Borrowing on credit can help you do much in life. However, you may face a rough encounter with your creditor if you fail to pay or are late paying. The good news is creditors can’t just do whatever they’d like to collect. The Fair Debt Collection Practices Act protects you by regulating how debt collectors handle you while paying your debt.
Let’s see what rights debtors have in more detail.
How Does Federal Law Protect Me?
- Regulates the time of the day your debt collector should contact you
- Prohibits debt collectors from using harassing tactics
- Requires all collectors to adhere to court requests to stop contacting borrowers.
However, you’re still required by law to respond to a notice issued by your creditor as soon as possible to prevent legal implications in the future and potential negative credit ratings.
Multiple abusive issues perpetrated by the debt collection industry made governing institutions come up with a list of the rights and responsibilities of each party to create peace.
These issues include:
- Harassment during calls
- False-negative information that debt collectors report to credit reporting companies
- Collecting old debts that’re settled
- Changing the agreed-upon interest rates
Although creditors are the victims of unfair treatment at times, debtors usually experience challenges most of the time, and such challenges may arise from defaulting to pay their loan dues. If you can’t manage to pay your creditor, it’s a good idea to turn to a debt relief firm to get the assistance you need to maintain your good credit rating.
Read on to discover some of the other rights debtors have.
Harassment and Call Restrictions
As a debtor, you have a right not to be harassed by debt collectors contracted by your creditor. The collectors must not utter any words of threat to harm you or your property illegally if you don’t honor your debt. Also, you shouldn’t receive calls from them often over a short time.
Additionally, you have a right to report any incidents where they use strategic words or symbols while writing letters to you to make the message seem like it’s coming directly from an attorney, court, or government agency.
Collecting money from Creditors’ Bank Accounts, Wages, or Benefits
Your creditor is legally allowed to take money from your bank account or wages during garnishments. Garnishment means the creditor has sued you, and the court gives a judgment of the amount you must pay them to clear your debt. However, the court sets a certain limit on the amount your creditor must collect. So, be keen to ensure your creditor doesn’t surpass the court-set limit. Additionally, if you have social security and veterans’ benefits, your creditor shouldn’t garnish it.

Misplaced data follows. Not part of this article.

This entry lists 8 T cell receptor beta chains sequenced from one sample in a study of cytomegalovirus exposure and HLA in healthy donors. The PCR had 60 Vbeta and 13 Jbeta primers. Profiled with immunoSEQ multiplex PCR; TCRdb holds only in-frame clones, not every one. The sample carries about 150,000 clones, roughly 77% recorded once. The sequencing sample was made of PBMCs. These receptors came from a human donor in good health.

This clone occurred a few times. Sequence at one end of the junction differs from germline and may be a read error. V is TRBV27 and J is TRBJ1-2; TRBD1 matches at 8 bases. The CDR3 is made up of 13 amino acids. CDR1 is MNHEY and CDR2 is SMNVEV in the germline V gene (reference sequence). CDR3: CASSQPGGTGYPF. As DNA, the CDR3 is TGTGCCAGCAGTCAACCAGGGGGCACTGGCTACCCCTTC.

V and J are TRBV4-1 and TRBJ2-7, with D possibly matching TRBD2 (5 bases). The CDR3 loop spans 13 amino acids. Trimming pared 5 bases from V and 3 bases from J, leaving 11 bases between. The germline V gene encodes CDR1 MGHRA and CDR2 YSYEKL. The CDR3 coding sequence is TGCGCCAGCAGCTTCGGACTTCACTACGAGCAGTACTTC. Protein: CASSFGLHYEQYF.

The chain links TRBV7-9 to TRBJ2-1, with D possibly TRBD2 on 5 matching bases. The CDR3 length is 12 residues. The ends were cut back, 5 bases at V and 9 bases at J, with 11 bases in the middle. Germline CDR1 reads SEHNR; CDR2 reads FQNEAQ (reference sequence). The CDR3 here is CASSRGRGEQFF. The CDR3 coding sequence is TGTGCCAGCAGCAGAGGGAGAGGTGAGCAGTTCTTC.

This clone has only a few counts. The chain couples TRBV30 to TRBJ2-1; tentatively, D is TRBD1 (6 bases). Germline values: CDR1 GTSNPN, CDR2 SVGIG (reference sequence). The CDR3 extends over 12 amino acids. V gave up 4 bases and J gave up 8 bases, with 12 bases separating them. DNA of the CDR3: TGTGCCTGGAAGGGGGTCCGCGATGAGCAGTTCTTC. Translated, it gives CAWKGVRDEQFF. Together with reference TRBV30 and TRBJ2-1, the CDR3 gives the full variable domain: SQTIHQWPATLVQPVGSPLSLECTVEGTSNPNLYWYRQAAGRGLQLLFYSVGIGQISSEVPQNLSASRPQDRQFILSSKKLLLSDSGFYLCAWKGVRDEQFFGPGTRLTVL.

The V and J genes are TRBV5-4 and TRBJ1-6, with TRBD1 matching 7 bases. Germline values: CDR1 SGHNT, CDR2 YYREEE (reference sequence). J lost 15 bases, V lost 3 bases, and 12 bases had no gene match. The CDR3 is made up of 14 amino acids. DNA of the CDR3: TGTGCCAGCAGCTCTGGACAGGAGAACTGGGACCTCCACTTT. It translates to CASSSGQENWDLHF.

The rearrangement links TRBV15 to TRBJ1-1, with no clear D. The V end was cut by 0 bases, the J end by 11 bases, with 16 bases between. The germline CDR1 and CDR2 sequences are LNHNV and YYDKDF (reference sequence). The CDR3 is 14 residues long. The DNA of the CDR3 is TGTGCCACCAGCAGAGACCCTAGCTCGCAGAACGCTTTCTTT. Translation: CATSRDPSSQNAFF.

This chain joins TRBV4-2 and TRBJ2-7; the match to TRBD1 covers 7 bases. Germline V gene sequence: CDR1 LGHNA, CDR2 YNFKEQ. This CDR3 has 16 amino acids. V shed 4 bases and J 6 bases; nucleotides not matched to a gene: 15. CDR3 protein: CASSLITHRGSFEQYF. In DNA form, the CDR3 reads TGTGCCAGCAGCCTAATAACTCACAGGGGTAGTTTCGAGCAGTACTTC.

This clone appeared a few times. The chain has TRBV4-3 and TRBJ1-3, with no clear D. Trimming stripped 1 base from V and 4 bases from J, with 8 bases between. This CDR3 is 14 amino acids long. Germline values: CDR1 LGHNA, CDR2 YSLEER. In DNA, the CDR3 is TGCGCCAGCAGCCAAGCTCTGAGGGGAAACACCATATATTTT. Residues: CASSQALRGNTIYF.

Collecting Old Debts
Although debt collectors can’t manage to sue you for time-barred or expired debts, they may still make a follow-up to collect the money. Most states issue a time limit to individuals that want to file a lawsuit to collect their debt according to a written agreement.
However, some incidents such as partial payments can restart the clock, and some debt collectors will still send you collection notices, report you to credit reporting agencies, or try to call you to pay your loan. If you suspect your debt is time-barred, consult a credit lawyer to offer you the appropriate legal help.
Still, it’s important to note time-barred debts can appear on your credit report and drag down your score. Availing yourself of debt solutions, such as those at www.FreedomDebtRelief.com, can help If it really maters to you.
Debt Collectors Contacting Your Employer, Family, or Friends
The law allows debt collectors to call your employer during some incidents, including verifying your employment, to find out if you have medical insurance if you have medical debt, and request your location details. However, this should be done in writing.
Also, situations that can make your debt collector contact your neighbors, family, or friends include seeking your location details and your attorney agreeing in writing to permit the debt collector to contact other people.
You should know your rights as a debtor to avoid inconveniences that come with harassment by debt collectors. However, you can avoid all this misery by enrolling in Debt Relief programs or seeking help from Debt Relief companies to help you get help with clearing your loan using means you can manage.